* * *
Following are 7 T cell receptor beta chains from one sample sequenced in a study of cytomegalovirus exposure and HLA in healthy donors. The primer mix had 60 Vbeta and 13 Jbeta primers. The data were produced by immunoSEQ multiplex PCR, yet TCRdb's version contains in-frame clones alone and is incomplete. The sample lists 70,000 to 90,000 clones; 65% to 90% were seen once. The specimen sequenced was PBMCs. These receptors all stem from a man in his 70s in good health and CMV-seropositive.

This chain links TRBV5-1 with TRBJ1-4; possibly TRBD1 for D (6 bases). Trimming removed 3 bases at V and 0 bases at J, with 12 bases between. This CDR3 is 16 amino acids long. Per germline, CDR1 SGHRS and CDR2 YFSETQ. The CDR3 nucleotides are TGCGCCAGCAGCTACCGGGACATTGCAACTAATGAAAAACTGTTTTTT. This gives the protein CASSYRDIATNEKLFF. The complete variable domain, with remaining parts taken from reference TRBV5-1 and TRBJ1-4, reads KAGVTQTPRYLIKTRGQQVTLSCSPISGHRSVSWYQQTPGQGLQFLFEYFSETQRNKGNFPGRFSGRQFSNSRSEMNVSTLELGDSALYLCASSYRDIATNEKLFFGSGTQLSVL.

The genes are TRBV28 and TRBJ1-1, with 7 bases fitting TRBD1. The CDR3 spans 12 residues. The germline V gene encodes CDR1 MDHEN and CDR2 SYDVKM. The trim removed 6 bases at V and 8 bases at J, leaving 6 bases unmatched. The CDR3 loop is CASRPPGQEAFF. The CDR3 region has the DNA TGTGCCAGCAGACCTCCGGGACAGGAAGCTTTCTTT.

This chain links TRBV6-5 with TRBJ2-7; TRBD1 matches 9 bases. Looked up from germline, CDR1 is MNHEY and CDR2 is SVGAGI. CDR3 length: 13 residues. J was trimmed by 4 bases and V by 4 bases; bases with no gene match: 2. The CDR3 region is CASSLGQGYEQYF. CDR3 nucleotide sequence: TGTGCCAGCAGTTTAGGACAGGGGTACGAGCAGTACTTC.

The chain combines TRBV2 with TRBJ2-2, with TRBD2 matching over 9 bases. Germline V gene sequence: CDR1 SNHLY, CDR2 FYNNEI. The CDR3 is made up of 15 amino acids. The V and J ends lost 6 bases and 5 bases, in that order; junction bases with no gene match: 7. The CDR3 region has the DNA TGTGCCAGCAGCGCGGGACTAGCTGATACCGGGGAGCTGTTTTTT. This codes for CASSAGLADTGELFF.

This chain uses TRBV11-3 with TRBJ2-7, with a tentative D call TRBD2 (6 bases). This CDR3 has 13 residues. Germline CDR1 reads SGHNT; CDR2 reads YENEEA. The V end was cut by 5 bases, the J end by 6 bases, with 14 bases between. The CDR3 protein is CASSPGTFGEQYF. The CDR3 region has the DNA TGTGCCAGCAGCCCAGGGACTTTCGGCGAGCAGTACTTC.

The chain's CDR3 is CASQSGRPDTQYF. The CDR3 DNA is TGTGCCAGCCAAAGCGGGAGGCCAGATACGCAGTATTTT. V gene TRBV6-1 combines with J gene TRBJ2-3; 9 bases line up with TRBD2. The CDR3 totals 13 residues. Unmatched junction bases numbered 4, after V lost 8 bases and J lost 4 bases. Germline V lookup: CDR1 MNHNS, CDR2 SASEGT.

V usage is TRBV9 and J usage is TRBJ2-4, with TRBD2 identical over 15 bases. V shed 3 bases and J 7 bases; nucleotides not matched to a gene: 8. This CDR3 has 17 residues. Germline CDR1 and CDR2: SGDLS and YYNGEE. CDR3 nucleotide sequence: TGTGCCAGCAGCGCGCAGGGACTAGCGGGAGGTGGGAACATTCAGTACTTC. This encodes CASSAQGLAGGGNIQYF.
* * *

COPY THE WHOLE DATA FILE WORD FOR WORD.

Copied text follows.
Following are 7 T cell receptor beta chains from one sample sequenced in a study of cytomegalovirus exposure and HLA in healthy donors. The primer mix had 60 Vbeta and 13 Jbeta primers. The data were produced by immunoSEQ multiplex PCR, yet TCRdb's version contains in-frame clones alone and is incomplete. The sample lists 70,000 to 90,000 clones; 65% to 90% were seen once. The specimen sequenced was PBMCs. These receptors all stem from a man in his 70s in good health and CMV-seropositive.

This chain links TRBV5-1 with TRBJ1-4; possibly TRBD1 for D (6 bases). Trimming removed 3 bases at V and 0 bases at J, with 12 bases between. This CDR3 is 16 amino acids long. Per germline, CDR1 SGHRS and CDR2 YFSETQ. The CDR3 nucleotides are TGCGCCAGCAGCTACCGGGACATTGCAACTAATGAAAAACTGTTTTTT. This gives the protein CASSYRDIATNEKLFF. The complete variable domain, with remaining parts taken from reference TRBV5-1 and TRBJ1-4, reads KAGVTQTPRYLIKTRGQQVTLSCSPISGHRSVSWYQQTPGQGLQFLFEYFSETQRNKGNFPGRFSGRQFSNSRSEMNVSTLELGDSALYLCASSYRDIATNEKLFFGSGTQLSVL.

The genes are TRBV28 and TRBJ1-1, with 7 bases fitting TRBD1. The CDR3 spans 12 residues. The germline V gene encodes CDR1 MDHEN and CDR2 SYDVKM. The trim removed 6 bases at V and 8 bases at J, leaving 6 bases unmatched. The CDR3 loop is CASRPPGQEAFF. The CDR3 region has the DNA TGTGCCAGCAGACCTCCGGGACAGGAAGCTTTCTTT.

This chain links TRBV6-5 with TRBJ2-7; TRBD1 matches 9 bases. Looked up from germline, CDR1 is MNHEY and CDR2 is SVGAGI. CDR3 length: 13 residues. J was trimmed by 4 bases and V by 4 bases; bases with no gene match: 2. The CDR3 region is CASSLGQGYEQYF. CDR3 nucleotide sequence: TGTGCCAGCAGTTTAGGACAGGGGTACGAGCAGTACTTC.

The chain combines TRBV2 with TRBJ2-2, with TRBD2 matching over 9 bases. Germline V gene sequence: CDR1 SNHLY, CDR2 FYNNEI. The CDR3 is made up of 15 amino acids. The V and J ends lost 6 bases and 5 bases, in that order; junction bases with no gene match: 7. The CDR3 region has the DNA TGTGCCAGCAGCGCGGGACTAGCTGATACCGGGGAGCTGTTTTTT. This codes for CASSAGLADTGELFF.

This chain uses TRBV11-3 with TRBJ2-7, with a tentative D call TRBD2 (6 bases). This CDR3 has 13 residues. Germline CDR1 reads SGHNT; CDR2 reads YENEEA. The V end was cut by 5 bases, the J end by 6 bases, with 14 bases between. The CDR3 protein is CASSPGTFGEQYF. The CDR3 region has the DNA TGTGCCAGCAGCCCAGGGACTTTCGGCGAGCAGTACTTC.

The chain's CDR3 is CASQSGRPDTQYF. The CDR3 DNA is TGTGCCAGCCAAAGCGGGAGGCCAGATACGCAGTATTTT. V gene TRBV6-1 combines with J gene TRBJ2-3; 9 bases line up with TRBD2. The CDR3 totals 13 residues. Unmatched junction bases numbered 4, after V lost 8 bases and J lost 4 bases. Germline V lookup: CDR1 MNHNS, CDR2 SASEGT.

V usage is TRBV9 and J usage is TRBJ2-4, with TRBD2 identical over 15 bases. V shed 3 bases and J 7 bases; nucleotides not matched to a gene: 8. This CDR3 has 17 residues. Germline CDR1 and CDR2: SGDLS and YYNGEE. CDR3 nucleotide sequence: TGTGCCAGCAGCGCGCAGGGACTAGCGGGAGGTGGGAACATTCAGTACTTC. This encodes CASSAQGLAGGGNIQYF.